It’s quite an experience visiting hydrangea expert Mary Spies on her farm Stormsvlei – she has over 3 000 of these plants!
Mary has been cultivating hydrangeas since 1990. “After retiring as a hairdresser, my late husband, Willem, who was a farmer, saw the potential of the thriving hydrangeas in our garden, and suggested we expand them into a business. He then set about constructing a shade cloth system for the plants to grow under and I cultivated each and every cutting myself to make sure I got the varieties I wanted. That’s why I know I have 3 000 plants!” she says.
The farming operation is largely organic; to fertilise the plants, Mary uses kraal manure which she gets from twin sons Werner and Dieter’s sheep and cattle farm. A colony of earthworms helps to keep the soil fertile and it is regularly analysed by an agriculturist in Swellendam to make sure it has sufficient nutrients for the plants. She sprays against red spider mites and fungi to prevent any infestations that might develop as a result of the plants being grown so close together.
Mary and her team of six women pick up to 15 000 fresh and preserved hydrangeas every year; the fresh flowers are harvested from mid- January to the end of June. “We have an extended season because we pick flowers often and the plants are grown under shade cloth,” she explains.
Apart from supplying fresh flowers to florists, Mary also sells preserved flowers to exporters which she first tints. Her daughter-in-law, Jacobie, uses the surplus flowers for confetti.
“Jacobie’s confetti is very popular. It is dried so it can be purchased quite a while before the wedding and stored, ready for the big day.”
Mary's expert advice
After all these years of growing hydrangeas, Mary knows exactly what these plants need and how to nurture them.
- Hydrangeas should not receive direct sunlight from 11:00 to 15:00.
- Although hydrangeas should be kept moist at all times, we only apply 10 minutes of water a day. I believe that the good quality compost we add to the soil annually after pruning the plants contributes to them needing less water.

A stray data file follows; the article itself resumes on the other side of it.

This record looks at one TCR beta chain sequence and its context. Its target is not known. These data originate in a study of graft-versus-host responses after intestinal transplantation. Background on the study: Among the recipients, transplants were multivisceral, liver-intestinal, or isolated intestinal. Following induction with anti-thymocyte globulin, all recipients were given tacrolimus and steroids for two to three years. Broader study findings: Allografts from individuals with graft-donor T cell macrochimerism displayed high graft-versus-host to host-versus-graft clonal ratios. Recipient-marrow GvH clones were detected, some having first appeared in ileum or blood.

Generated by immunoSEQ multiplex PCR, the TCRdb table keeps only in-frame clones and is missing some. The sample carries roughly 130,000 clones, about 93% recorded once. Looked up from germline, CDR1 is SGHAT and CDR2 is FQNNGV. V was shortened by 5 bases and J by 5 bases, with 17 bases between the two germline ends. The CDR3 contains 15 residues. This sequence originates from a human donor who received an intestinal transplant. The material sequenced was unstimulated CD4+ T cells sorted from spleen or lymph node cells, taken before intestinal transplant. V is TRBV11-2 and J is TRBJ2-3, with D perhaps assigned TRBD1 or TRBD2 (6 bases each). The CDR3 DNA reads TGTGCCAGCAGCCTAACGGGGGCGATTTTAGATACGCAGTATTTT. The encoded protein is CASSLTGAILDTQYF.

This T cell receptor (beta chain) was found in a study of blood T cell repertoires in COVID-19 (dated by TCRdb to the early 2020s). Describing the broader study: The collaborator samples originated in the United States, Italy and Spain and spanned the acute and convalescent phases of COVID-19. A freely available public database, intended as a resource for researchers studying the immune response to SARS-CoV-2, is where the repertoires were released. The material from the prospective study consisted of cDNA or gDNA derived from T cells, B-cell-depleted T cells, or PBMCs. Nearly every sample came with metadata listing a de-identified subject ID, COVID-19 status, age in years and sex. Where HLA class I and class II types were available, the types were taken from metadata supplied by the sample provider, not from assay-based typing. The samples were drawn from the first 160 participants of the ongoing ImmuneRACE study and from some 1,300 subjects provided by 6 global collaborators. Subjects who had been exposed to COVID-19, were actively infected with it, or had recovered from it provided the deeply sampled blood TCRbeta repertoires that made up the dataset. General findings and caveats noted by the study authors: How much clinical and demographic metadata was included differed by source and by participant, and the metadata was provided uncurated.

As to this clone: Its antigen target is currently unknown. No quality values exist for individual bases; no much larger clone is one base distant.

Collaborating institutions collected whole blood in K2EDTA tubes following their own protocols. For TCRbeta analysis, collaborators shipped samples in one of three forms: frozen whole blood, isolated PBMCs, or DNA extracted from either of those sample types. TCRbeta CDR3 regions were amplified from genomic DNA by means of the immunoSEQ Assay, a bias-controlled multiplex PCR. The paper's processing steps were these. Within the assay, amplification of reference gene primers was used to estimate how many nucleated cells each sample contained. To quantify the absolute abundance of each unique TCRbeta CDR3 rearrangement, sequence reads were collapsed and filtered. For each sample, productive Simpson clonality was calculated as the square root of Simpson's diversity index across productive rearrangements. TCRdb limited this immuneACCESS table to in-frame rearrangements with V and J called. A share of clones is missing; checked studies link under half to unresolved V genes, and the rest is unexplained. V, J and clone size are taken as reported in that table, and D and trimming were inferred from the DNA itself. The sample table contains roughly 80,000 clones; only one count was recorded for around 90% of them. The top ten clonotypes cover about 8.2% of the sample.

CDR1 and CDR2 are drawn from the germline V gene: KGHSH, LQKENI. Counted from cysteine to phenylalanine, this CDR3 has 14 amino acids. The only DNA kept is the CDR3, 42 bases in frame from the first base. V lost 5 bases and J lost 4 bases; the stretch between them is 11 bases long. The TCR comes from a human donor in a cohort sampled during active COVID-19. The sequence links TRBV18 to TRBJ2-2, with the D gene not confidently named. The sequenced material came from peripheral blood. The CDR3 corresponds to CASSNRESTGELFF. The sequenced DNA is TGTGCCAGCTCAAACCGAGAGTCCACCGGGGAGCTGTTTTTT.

- In September, when the shrubs start to bud, we give them half a cup of 3:1:5 each.
- The flowers do best in soil with a pH of 5-6. If you have acidic soil, your flowers will be blue, while in more alkaline soil they’ll be pink. If you want to know in advance what colour your hydrangeas will be, test your soil with a kit available from garden centres.
- The pruning of hydrangeas is important. We prune in the first week of July in a very specific way: a third of the plant is cut back, leaving just two eyes per stem, then another third is cut a little longer to facilitate an early flowering and the final third is cut away completely to encourage new growth.
- We only pick early in the morning, and the inner flower (anther) must already be open by one-third – the inner flower is the tiny bloom in the middle of the petals. If you pick the flowers too soon, you’ll have to discard them the next day.
- Once it has been picked, a further 1cm of the stem must be cut off. Immerse the flower stalk immediately in hot water and leave it for 2-3minutes. Then we immerse it in deep, cold water up to the neck of the bloom and spray the flower head with water. Leave the flowers for at least two hours, but preferably overnight, in cold water. The next day the flower will feel stiff and brittle; it can now be placed in a vase and will stay beautiful for up to two weeks.
- Add 1 teaspoon of Milton Sterilising Fluid to 2 litres of water. This will keep the water in your vase clean. Remember to replenish the water in the vase every day.